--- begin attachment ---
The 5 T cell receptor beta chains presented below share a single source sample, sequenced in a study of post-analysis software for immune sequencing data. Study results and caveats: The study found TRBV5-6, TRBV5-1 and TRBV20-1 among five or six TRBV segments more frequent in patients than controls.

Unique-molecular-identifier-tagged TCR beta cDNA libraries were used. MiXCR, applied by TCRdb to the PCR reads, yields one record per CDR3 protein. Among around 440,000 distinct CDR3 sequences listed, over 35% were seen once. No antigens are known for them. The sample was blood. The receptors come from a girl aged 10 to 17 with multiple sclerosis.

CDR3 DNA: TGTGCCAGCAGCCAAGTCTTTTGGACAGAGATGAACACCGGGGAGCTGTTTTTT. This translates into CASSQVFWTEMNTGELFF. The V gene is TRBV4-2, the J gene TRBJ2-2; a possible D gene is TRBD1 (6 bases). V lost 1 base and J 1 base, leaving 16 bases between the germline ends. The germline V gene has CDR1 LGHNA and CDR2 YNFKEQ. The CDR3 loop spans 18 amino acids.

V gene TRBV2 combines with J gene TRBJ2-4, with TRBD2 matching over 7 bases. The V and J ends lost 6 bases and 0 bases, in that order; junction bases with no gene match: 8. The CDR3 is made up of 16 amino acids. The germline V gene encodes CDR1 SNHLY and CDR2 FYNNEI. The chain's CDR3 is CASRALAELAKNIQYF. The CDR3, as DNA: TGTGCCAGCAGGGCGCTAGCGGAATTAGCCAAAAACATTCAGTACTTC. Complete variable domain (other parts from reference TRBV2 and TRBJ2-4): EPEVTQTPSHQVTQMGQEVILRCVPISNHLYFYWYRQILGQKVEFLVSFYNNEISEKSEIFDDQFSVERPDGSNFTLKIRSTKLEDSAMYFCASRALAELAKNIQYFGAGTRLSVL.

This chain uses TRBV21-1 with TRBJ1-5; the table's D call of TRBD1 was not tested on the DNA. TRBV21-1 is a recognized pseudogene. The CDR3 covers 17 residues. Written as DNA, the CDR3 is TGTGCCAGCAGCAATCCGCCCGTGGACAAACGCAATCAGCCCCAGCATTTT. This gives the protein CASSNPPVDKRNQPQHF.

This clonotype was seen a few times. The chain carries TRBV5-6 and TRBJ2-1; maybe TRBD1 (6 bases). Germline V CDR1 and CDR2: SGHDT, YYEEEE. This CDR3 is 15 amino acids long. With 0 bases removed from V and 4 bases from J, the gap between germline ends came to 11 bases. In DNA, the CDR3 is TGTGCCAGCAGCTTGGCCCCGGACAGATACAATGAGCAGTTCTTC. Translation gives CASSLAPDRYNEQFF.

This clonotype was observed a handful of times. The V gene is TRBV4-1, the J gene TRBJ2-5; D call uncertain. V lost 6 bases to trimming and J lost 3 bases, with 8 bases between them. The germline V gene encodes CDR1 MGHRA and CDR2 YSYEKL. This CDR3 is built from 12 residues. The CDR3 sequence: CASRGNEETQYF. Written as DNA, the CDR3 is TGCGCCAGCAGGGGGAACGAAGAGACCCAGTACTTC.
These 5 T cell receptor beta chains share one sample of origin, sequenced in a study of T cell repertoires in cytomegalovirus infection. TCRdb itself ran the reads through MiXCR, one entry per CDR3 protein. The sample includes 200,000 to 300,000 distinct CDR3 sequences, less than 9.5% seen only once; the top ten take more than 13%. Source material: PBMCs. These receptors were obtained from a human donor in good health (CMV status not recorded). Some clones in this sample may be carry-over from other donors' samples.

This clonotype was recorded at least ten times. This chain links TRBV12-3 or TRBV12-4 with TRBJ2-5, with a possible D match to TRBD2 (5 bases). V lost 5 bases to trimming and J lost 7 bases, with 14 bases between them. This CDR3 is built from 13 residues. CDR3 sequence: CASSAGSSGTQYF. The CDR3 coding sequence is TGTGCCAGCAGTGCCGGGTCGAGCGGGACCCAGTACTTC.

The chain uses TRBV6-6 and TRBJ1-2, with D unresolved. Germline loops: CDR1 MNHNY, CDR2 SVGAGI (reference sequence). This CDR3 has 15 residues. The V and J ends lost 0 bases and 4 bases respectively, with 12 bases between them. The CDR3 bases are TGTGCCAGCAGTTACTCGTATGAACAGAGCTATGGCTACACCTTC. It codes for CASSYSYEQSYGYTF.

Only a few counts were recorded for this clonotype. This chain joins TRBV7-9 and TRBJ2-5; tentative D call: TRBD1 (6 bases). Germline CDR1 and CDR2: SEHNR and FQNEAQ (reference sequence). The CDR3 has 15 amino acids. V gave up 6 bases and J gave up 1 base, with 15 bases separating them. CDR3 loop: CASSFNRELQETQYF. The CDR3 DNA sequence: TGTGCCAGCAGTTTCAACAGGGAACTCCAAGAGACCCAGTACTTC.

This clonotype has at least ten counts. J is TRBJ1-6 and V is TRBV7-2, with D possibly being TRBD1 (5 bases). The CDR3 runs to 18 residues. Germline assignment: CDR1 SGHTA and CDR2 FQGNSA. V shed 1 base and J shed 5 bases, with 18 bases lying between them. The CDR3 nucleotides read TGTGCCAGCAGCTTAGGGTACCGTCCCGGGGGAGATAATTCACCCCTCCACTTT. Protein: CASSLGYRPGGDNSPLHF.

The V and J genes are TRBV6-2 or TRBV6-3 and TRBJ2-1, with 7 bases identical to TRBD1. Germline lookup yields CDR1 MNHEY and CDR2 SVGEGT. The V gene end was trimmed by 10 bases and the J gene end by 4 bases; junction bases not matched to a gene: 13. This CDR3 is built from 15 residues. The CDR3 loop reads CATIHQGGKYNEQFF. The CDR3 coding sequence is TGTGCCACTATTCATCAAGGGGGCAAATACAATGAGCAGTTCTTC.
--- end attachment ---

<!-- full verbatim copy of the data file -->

The 5 T cell receptor beta chains presented below share a single source sample, sequenced in a study of post-analysis software for immune sequencing data. Study results and caveats: The study found TRBV5-6, TRBV5-1 and TRBV20-1 among five or six TRBV segments more frequent in patients than controls.

Unique-molecular-identifier-tagged TCR beta cDNA libraries were used. MiXCR, applied by TCRdb to the PCR reads, yields one record per CDR3 protein. Among around 440,000 distinct CDR3 sequences listed, over 35% were seen once. No antigens are known for them. The sample was blood. The receptors come from a girl aged 10 to 17 with multiple sclerosis.

CDR3 DNA: TGTGCCAGCAGCCAAGTCTTTTGGACAGAGATGAACACCGGGGAGCTGTTTTTT. This translates into CASSQVFWTEMNTGELFF. The V gene is TRBV4-2, the J gene TRBJ2-2; a possible D gene is TRBD1 (6 bases). V lost 1 base and J 1 base, leaving 16 bases between the germline ends. The germline V gene has CDR1 LGHNA and CDR2 YNFKEQ. The CDR3 loop spans 18 amino acids.

V gene TRBV2 combines with J gene TRBJ2-4, with TRBD2 matching over 7 bases. The V and J ends lost 6 bases and 0 bases, in that order; junction bases with no gene match: 8. The CDR3 is made up of 16 amino acids. The germline V gene encodes CDR1 SNHLY and CDR2 FYNNEI. The chain's CDR3 is CASRALAELAKNIQYF. The CDR3, as DNA: TGTGCCAGCAGGGCGCTAGCGGAATTAGCCAAAAACATTCAGTACTTC. Complete variable domain (other parts from reference TRBV2 and TRBJ2-4): EPEVTQTPSHQVTQMGQEVILRCVPISNHLYFYWYRQILGQKVEFLVSFYNNEISEKSEIFDDQFSVERPDGSNFTLKIRSTKLEDSAMYFCASRALAELAKNIQYFGAGTRLSVL.

This chain uses TRBV21-1 with TRBJ1-5; the table's D call of TRBD1 was not tested on the DNA. TRBV21-1 is a recognized pseudogene. The CDR3 covers 17 residues. Written as DNA, the CDR3 is TGTGCCAGCAGCAATCCGCCCGTGGACAAACGCAATCAGCCCCAGCATTTT. This gives the protein CASSNPPVDKRNQPQHF.

This clonotype was seen a few times. The chain carries TRBV5-6 and TRBJ2-1; maybe TRBD1 (6 bases). Germline V CDR1 and CDR2: SGHDT, YYEEEE. This CDR3 is 15 amino acids long. With 0 bases removed from V and 4 bases from J, the gap between germline ends came to 11 bases. In DNA, the CDR3 is TGTGCCAGCAGCTTGGCCCCGGACAGATACAATGAGCAGTTCTTC. Translation gives CASSLAPDRYNEQFF.

This clonotype was observed a handful of times. The V gene is TRBV4-1, the J gene TRBJ2-5; D call uncertain. V lost 6 bases to trimming and J lost 3 bases, with 8 bases between them. The germline V gene encodes CDR1 MGHRA and CDR2 YSYEKL. This CDR3 is built from 12 residues. The CDR3 sequence: CASRGNEETQYF. Written as DNA, the CDR3 is TGCGCCAGCAGGGGGAACGAAGAGACCCAGTACTTC.
These 5 T cell receptor beta chains share one sample of origin, sequenced in a study of T cell repertoires in cytomegalovirus infection. TCRdb itself ran the reads through MiXCR, one entry per CDR3 protein. The sample includes 200,000 to 300,000 distinct CDR3 sequences, less than 9.5% seen only once; the top ten take more than 13%. Source material: PBMCs. These receptors were obtained from a human donor in good health (CMV status not recorded). Some clones in this sample may be carry-over from other donors' samples.

This clonotype was recorded at least ten times. This chain links TRBV12-3 or TRBV12-4 with TRBJ2-5, with a possible D match to TRBD2 (5 bases). V lost 5 bases to trimming and J lost 7 bases, with 14 bases between them. This CDR3 is built from 13 residues. CDR3 sequence: CASSAGSSGTQYF. The CDR3 coding sequence is TGTGCCAGCAGTGCCGGGTCGAGCGGGACCCAGTACTTC.

The chain uses TRBV6-6 and TRBJ1-2, with D unresolved. Germline loops: CDR1 MNHNY, CDR2 SVGAGI (reference sequence). This CDR3 has 15 residues. The V and J ends lost 0 bases and 4 bases respectively, with 12 bases between them. The CDR3 bases are TGTGCCAGCAGTTACTCGTATGAACAGAGCTATGGCTACACCTTC. It codes for CASSYSYEQSYGYTF.

Only a few counts were recorded for this clonotype. This chain joins TRBV7-9 and TRBJ2-5; tentative D call: TRBD1 (6 bases). Germline CDR1 and CDR2: SEHNR and FQNEAQ (reference sequence). The CDR3 has 15 amino acids. V gave up 6 bases and J gave up 1 base, with 15 bases separating them. CDR3 loop: CASSFNRELQETQYF. The CDR3 DNA sequence: TGTGCCAGCAGTTTCAACAGGGAACTCCAAGAGACCCAGTACTTC.

This clonotype has at least ten counts. J is TRBJ1-6 and V is TRBV7-2, with D possibly being TRBD1 (5 bases). The CDR3 runs to 18 residues. Germline assignment: CDR1 SGHTA and CDR2 FQGNSA. V shed 1 base and J shed 5 bases, with 18 bases lying between them. The CDR3 nucleotides read TGTGCCAGCAGCTTAGGGTACCGTCCCGGGGGAGATAATTCACCCCTCCACTTT. Protein: CASSLGYRPGGDNSPLHF.

The V and J genes are TRBV6-2 or TRBV6-3 and TRBJ2-1, with 7 bases identical to TRBD1. Germline lookup yields CDR1 MNHEY and CDR2 SVGEGT. The V gene end was trimmed by 10 bases and the J gene end by 4 bases; junction bases not matched to a gene: 13. This CDR3 is built from 15 residues. The CDR3 loop reads CATIHQGGKYNEQFF. The CDR3 coding sequence is TGTGCCACTATTCATCAAGGGGGCAAATACAATGAGCAGTTCTTC.